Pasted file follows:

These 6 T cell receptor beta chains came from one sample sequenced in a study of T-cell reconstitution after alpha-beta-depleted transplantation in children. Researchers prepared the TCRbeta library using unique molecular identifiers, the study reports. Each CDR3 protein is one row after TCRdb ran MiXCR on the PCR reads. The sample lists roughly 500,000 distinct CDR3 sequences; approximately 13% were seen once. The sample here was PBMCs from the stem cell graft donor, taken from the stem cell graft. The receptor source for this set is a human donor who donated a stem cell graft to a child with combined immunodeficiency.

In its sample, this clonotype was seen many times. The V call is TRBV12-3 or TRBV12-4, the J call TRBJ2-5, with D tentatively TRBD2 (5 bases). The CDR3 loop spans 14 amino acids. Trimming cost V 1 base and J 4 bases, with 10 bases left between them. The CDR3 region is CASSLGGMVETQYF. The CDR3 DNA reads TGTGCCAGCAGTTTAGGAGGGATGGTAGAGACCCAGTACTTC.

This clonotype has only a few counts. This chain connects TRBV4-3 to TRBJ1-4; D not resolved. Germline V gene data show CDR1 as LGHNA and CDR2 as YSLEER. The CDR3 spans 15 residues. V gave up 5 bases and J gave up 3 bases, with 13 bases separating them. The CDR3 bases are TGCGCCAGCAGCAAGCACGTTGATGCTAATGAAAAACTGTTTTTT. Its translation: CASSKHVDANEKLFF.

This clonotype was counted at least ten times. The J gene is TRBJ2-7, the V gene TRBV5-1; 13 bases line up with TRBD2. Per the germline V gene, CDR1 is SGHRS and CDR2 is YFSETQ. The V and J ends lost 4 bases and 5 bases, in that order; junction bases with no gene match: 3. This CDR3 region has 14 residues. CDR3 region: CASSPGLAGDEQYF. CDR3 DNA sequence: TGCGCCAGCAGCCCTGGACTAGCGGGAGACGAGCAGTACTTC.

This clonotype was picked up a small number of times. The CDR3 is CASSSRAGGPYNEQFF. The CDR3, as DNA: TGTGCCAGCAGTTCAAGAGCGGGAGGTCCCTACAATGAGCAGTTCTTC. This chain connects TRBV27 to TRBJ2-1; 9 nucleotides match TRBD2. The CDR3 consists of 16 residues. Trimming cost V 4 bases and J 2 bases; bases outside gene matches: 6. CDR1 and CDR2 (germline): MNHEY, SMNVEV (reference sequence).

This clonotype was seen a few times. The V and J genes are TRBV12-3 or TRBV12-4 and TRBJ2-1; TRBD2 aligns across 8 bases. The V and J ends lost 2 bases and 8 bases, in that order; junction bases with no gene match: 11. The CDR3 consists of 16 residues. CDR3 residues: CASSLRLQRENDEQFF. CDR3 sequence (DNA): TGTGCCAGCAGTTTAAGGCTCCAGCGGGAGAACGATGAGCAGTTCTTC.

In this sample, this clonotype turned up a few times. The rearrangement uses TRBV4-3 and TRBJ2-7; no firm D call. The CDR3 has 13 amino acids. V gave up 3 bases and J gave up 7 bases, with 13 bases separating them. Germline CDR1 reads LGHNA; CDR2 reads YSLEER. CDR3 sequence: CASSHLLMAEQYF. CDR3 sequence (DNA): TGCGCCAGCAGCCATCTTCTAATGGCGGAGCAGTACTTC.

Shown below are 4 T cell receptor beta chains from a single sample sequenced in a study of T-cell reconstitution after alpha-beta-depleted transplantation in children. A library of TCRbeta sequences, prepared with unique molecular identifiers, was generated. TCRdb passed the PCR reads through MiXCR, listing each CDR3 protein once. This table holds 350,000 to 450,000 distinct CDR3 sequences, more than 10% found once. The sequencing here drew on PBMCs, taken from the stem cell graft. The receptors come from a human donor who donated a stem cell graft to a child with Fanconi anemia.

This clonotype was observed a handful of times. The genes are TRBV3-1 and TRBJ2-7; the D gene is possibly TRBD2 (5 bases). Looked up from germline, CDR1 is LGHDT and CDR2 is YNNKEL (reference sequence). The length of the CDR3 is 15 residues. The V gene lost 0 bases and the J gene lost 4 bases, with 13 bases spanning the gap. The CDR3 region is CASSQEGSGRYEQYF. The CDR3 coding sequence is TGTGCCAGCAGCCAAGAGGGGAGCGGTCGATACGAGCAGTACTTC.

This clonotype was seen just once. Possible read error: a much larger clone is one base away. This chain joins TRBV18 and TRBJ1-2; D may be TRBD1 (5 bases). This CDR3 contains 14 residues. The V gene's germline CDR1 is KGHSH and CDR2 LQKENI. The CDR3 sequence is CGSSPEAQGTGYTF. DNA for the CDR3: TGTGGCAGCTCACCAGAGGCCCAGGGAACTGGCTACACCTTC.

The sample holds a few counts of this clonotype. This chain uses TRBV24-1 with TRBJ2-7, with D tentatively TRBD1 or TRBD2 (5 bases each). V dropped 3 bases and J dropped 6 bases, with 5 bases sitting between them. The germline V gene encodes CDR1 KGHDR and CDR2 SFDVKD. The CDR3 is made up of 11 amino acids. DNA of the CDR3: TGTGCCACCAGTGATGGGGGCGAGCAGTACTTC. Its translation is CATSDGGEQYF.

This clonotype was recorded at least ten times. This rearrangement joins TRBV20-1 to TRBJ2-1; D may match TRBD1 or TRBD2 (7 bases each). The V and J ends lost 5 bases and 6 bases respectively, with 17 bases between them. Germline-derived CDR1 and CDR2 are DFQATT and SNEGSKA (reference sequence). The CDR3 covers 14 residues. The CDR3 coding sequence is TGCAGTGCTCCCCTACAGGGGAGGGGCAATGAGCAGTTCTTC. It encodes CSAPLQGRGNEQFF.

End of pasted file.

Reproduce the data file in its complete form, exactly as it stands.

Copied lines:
These 6 T cell receptor beta chains came from one sample sequenced in a study of T-cell reconstitution after alpha-beta-depleted transplantation in children. Researchers prepared the TCRbeta library using unique molecular identifiers, the study reports. Each CDR3 protein is one row after TCRdb ran MiXCR on the PCR reads. The sample lists roughly 500,000 distinct CDR3 sequences; approximately 13% were seen once. The sample here was PBMCs from the stem cell graft donor, taken from the stem cell graft. The receptor source for this set is a human donor who donated a stem cell graft to a child with combined immunodeficiency.

In its sample, this clonotype was seen many times. The V call is TRBV12-3 or TRBV12-4, the J call TRBJ2-5, with D tentatively TRBD2 (5 bases). The CDR3 loop spans 14 amino acids. Trimming cost V 1 base and J 4 bases, with 10 bases left between them. The CDR3 region is CASSLGGMVETQYF. The CDR3 DNA reads TGTGCCAGCAGTTTAGGAGGGATGGTAGAGACCCAGTACTTC.

This clonotype has only a few counts. This chain connects TRBV4-3 to TRBJ1-4; D not resolved. Germline V gene data show CDR1 as LGHNA and CDR2 as YSLEER. The CDR3 spans 15 residues. V gave up 5 bases and J gave up 3 bases, with 13 bases separating them. The CDR3 bases are TGCGCCAGCAGCAAGCACGTTGATGCTAATGAAAAACTGTTTTTT. Its translation: CASSKHVDANEKLFF.

This clonotype was counted at least ten times. The J gene is TRBJ2-7, the V gene TRBV5-1; 13 bases line up with TRBD2. Per the germline V gene, CDR1 is SGHRS and CDR2 is YFSETQ. The V and J ends lost 4 bases and 5 bases, in that order; junction bases with no gene match: 3. This CDR3 region has 14 residues. CDR3 region: CASSPGLAGDEQYF. CDR3 DNA sequence: TGCGCCAGCAGCCCTGGACTAGCGGGAGACGAGCAGTACTTC.

This clonotype was picked up a small number of times. The CDR3 is CASSSRAGGPYNEQFF. The CDR3, as DNA: TGTGCCAGCAGTTCAAGAGCGGGAGGTCCCTACAATGAGCAGTTCTTC. This chain connects TRBV27 to TRBJ2-1; 9 nucleotides match TRBD2. The CDR3 consists of 16 residues. Trimming cost V 4 bases and J 2 bases; bases outside gene matches: 6. CDR1 and CDR2 (germline): MNHEY, SMNVEV (reference sequence).

This clonotype was seen a few times. The V and J genes are TRBV12-3 or TRBV12-4 and TRBJ2-1; TRBD2 aligns across 8 bases. The V and J ends lost 2 bases and 8 bases, in that order; junction bases with no gene match: 11. The CDR3 consists of 16 residues. CDR3 residues: CASSLRLQRENDEQFF. CDR3 sequence (DNA): TGTGCCAGCAGTTTAAGGCTCCAGCGGGAGAACGATGAGCAGTTCTTC.

In this sample, this clonotype turned up a few times. The rearrangement uses TRBV4-3 and TRBJ2-7; no firm D call. The CDR3 has 13 amino acids. V gave up 3 bases and J gave up 7 bases, with 13 bases separating them. Germline CDR1 reads LGHNA; CDR2 reads YSLEER. CDR3 sequence: CASSHLLMAEQYF. CDR3 sequence (DNA): TGCGCCAGCAGCCATCTTCTAATGGCGGAGCAGTACTTC.

Shown below are 4 T cell receptor beta chains from a single sample sequenced in a study of T-cell reconstitution after alpha-beta-depleted transplantation in children. A library of TCRbeta sequences, prepared with unique molecular identifiers, was generated. TCRdb passed the PCR reads through MiXCR, listing each CDR3 protein once. This table holds 350,000 to 450,000 distinct CDR3 sequences, more than 10% found once. The sequencing here drew on PBMCs, taken from the stem cell graft. The receptors come from a human donor who donated a stem cell graft to a child with Fanconi anemia.

This clonotype was observed a handful of times. The genes are TRBV3-1 and TRBJ2-7; the D gene is possibly TRBD2 (5 bases). Looked up from germline, CDR1 is LGHDT and CDR2 is YNNKEL (reference sequence). The length of the CDR3 is 15 residues. The V gene lost 0 bases and the J gene lost 4 bases, with 13 bases spanning the gap. The CDR3 region is CASSQEGSGRYEQYF. The CDR3 coding sequence is TGTGCCAGCAGCCAAGAGGGGAGCGGTCGATACGAGCAGTACTTC.

This clonotype was seen just once. Possible read error: a much larger clone is one base away. This chain joins TRBV18 and TRBJ1-2; D may be TRBD1 (5 bases). This CDR3 contains 14 residues. The V gene's germline CDR1 is KGHSH and CDR2 LQKENI. The CDR3 sequence is CGSSPEAQGTGYTF. DNA for the CDR3: TGTGGCAGCTCACCAGAGGCCCAGGGAACTGGCTACACCTTC.

The sample holds a few counts of this clonotype. This chain uses TRBV24-1 with TRBJ2-7, with D tentatively TRBD1 or TRBD2 (5 bases each). V dropped 3 bases and J dropped 6 bases, with 5 bases sitting between them. The germline V gene encodes CDR1 KGHDR and CDR2 SFDVKD. The CDR3 is made up of 11 amino acids. DNA of the CDR3: TGTGCCACCAGTGATGGGGGCGAGCAGTACTTC. Its translation is CATSDGGEQYF.

This clonotype was recorded at least ten times. This rearrangement joins TRBV20-1 to TRBJ2-1; D may match TRBD1 or TRBD2 (7 bases each). The V and J ends lost 5 bases and 6 bases respectively, with 17 bases between them. Germline-derived CDR1 and CDR2 are DFQATT and SNEGSKA (reference sequence). The CDR3 covers 14 residues. The CDR3 coding sequence is TGCAGTGCTCCCCTACAGGGGAGGGGCAATGAGCAGTTCTTC. It encodes CSAPLQGRGNEQFF.